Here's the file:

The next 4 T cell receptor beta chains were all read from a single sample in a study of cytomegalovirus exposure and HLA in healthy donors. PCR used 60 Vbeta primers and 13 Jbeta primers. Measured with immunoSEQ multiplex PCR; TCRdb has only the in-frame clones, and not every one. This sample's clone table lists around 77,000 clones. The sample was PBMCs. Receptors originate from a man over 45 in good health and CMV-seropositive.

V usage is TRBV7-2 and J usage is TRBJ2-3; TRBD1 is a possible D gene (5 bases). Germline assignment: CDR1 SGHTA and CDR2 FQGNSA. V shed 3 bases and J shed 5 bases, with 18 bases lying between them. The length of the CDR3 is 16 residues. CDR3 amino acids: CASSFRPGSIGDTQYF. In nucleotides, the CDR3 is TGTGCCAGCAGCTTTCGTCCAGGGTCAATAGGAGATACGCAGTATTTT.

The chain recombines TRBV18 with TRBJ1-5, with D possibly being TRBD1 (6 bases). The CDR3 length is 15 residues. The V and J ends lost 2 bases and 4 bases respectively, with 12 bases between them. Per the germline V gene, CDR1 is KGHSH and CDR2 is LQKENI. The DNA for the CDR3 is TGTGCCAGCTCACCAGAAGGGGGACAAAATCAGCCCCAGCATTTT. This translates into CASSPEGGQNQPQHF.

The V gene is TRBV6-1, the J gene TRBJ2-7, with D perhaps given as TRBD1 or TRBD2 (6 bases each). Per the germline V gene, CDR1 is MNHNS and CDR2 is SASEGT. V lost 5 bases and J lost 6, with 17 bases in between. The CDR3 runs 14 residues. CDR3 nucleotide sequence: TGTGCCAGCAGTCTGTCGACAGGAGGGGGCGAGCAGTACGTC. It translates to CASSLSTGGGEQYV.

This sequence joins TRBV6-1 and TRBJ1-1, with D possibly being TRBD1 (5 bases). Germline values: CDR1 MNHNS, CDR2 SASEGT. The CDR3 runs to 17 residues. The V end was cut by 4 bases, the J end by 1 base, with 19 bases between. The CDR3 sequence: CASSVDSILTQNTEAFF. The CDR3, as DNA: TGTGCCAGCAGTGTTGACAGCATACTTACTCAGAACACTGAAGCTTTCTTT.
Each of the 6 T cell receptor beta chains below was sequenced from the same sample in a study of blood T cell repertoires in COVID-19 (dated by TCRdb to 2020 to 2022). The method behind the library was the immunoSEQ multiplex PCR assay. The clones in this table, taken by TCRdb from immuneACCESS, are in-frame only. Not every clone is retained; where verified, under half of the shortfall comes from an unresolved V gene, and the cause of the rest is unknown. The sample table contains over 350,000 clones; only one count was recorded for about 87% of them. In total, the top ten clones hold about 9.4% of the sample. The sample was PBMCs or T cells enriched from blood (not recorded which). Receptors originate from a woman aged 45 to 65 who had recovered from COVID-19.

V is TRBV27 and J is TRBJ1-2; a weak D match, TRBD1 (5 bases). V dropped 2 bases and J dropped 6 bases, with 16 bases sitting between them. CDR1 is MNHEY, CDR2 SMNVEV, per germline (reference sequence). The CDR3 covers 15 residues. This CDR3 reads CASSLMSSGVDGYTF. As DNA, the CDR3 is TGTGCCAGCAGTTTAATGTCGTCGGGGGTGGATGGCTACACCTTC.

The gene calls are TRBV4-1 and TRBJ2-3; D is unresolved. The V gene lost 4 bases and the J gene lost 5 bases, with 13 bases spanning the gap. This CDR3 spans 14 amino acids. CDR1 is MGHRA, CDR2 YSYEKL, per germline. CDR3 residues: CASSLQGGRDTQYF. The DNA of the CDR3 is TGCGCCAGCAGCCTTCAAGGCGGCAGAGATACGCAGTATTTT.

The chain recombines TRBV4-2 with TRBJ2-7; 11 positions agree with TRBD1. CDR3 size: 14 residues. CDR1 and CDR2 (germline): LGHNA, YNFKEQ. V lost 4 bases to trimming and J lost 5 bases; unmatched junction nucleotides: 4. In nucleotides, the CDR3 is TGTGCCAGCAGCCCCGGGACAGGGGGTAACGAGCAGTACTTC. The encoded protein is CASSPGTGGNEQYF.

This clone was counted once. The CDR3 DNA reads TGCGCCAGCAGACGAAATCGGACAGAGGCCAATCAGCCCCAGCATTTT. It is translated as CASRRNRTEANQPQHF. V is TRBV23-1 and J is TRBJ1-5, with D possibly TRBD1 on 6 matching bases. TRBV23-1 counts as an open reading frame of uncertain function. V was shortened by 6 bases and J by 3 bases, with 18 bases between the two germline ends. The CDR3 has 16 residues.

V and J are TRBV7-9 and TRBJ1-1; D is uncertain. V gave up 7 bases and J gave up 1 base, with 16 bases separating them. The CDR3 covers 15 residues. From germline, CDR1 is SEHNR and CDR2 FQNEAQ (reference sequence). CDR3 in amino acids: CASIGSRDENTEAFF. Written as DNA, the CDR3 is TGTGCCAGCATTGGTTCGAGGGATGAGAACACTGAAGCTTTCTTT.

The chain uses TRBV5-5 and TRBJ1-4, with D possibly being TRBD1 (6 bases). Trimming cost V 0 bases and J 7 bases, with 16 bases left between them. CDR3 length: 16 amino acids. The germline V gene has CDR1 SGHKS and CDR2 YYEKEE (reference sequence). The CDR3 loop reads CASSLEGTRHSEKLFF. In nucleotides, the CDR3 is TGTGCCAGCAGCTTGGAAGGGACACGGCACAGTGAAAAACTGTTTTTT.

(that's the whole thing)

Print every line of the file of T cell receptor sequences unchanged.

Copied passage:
The next 4 T cell receptor beta chains were all read from a single sample in a study of cytomegalovirus exposure and HLA in healthy donors. PCR used 60 Vbeta primers and 13 Jbeta primers. Measured with immunoSEQ multiplex PCR; TCRdb has only the in-frame clones, and not every one. This sample's clone table lists around 77,000 clones. The sample was PBMCs. Receptors originate from a man over 45 in good health and CMV-seropositive.

V usage is TRBV7-2 and J usage is TRBJ2-3; TRBD1 is a possible D gene (5 bases). Germline assignment: CDR1 SGHTA and CDR2 FQGNSA. V shed 3 bases and J shed 5 bases, with 18 bases lying between them. The length of the CDR3 is 16 residues. CDR3 amino acids: CASSFRPGSIGDTQYF. In nucleotides, the CDR3 is TGTGCCAGCAGCTTTCGTCCAGGGTCAATAGGAGATACGCAGTATTTT.

The chain recombines TRBV18 with TRBJ1-5, with D possibly being TRBD1 (6 bases). The CDR3 length is 15 residues. The V and J ends lost 2 bases and 4 bases respectively, with 12 bases between them. Per the germline V gene, CDR1 is KGHSH and CDR2 is LQKENI. The DNA for the CDR3 is TGTGCCAGCTCACCAGAAGGGGGACAAAATCAGCCCCAGCATTTT. This translates into CASSPEGGQNQPQHF.

The V gene is TRBV6-1, the J gene TRBJ2-7, with D perhaps given as TRBD1 or TRBD2 (6 bases each). Per the germline V gene, CDR1 is MNHNS and CDR2 is SASEGT. V lost 5 bases and J lost 6, with 17 bases in between. The CDR3 runs 14 residues. CDR3 nucleotide sequence: TGTGCCAGCAGTCTGTCGACAGGAGGGGGCGAGCAGTACGTC. It translates to CASSLSTGGGEQYV.

This sequence joins TRBV6-1 and TRBJ1-1, with D possibly being TRBD1 (5 bases). Germline values: CDR1 MNHNS, CDR2 SASEGT. The CDR3 runs to 17 residues. The V end was cut by 4 bases, the J end by 1 base, with 19 bases between. The CDR3 sequence: CASSVDSILTQNTEAFF. The CDR3, as DNA: TGTGCCAGCAGTGTTGACAGCATACTTACTCAGAACACTGAAGCTTTCTTT.
Each of the 6 T cell receptor beta chains below was sequenced from the same sample in a study of blood T cell repertoires in COVID-19 (dated by TCRdb to 2020 to 2022). The method behind the library was the immunoSEQ multiplex PCR assay. The clones in this table, taken by TCRdb from immuneACCESS, are in-frame only. Not every clone is retained; where verified, under half of the shortfall comes from an unresolved V gene, and the cause of the rest is unknown. The sample table contains over 350,000 clones; only one count was recorded for about 87% of them. In total, the top ten clones hold about 9.4% of the sample. The sample was PBMCs or T cells enriched from blood (not recorded which). Receptors originate from a woman aged 45 to 65 who had recovered from COVID-19.

V is TRBV27 and J is TRBJ1-2; a weak D match, TRBD1 (5 bases). V dropped 2 bases and J dropped 6 bases, with 16 bases sitting between them. CDR1 is MNHEY, CDR2 SMNVEV, per germline (reference sequence). The CDR3 covers 15 residues. This CDR3 reads CASSLMSSGVDGYTF. As DNA, the CDR3 is TGTGCCAGCAGTTTAATGTCGTCGGGGGTGGATGGCTACACCTTC.

The gene calls are TRBV4-1 and TRBJ2-3; D is unresolved. The V gene lost 4 bases and the J gene lost 5 bases, with 13 bases spanning the gap. This CDR3 spans 14 amino acids. CDR1 is MGHRA, CDR2 YSYEKL, per germline. CDR3 residues: CASSLQGGRDTQYF. The DNA of the CDR3 is TGCGCCAGCAGCCTTCAAGGCGGCAGAGATACGCAGTATTTT.

The chain recombines TRBV4-2 with TRBJ2-7; 11 positions agree with TRBD1. CDR3 size: 14 residues. CDR1 and CDR2 (germline): LGHNA, YNFKEQ. V lost 4 bases to trimming and J lost 5 bases; unmatched junction nucleotides: 4. In nucleotides, the CDR3 is TGTGCCAGCAGCCCCGGGACAGGGGGTAACGAGCAGTACTTC. The encoded protein is CASSPGTGGNEQYF.

This clone was counted once. The CDR3 DNA reads TGCGCCAGCAGACGAAATCGGACAGAGGCCAATCAGCCCCAGCATTTT. It is translated as CASRRNRTEANQPQHF. V is TRBV23-1 and J is TRBJ1-5, with D possibly TRBD1 on 6 matching bases. TRBV23-1 counts as an open reading frame of uncertain function. V was shortened by 6 bases and J by 3 bases, with 18 bases between the two germline ends. The CDR3 has 16 residues.

V and J are TRBV7-9 and TRBJ1-1; D is uncertain. V gave up 7 bases and J gave up 1 base, with 16 bases separating them. The CDR3 covers 15 residues. From germline, CDR1 is SEHNR and CDR2 FQNEAQ (reference sequence). CDR3 in amino acids: CASIGSRDENTEAFF. Written as DNA, the CDR3 is TGTGCCAGCATTGGTTCGAGGGATGAGAACACTGAAGCTTTCTTT.

The chain uses TRBV5-5 and TRBJ1-4, with D possibly being TRBD1 (6 bases). Trimming cost V 0 bases and J 7 bases, with 16 bases left between them. CDR3 length: 16 amino acids. The germline V gene has CDR1 SGHKS and CDR2 YYEKEE (reference sequence). The CDR3 loop reads CASSLEGTRHSEKLFF. In nucleotides, the CDR3 is TGTGCCAGCAGCTTGGAAGGGACACGGCACAGTGAAAAACTGTTTTTT.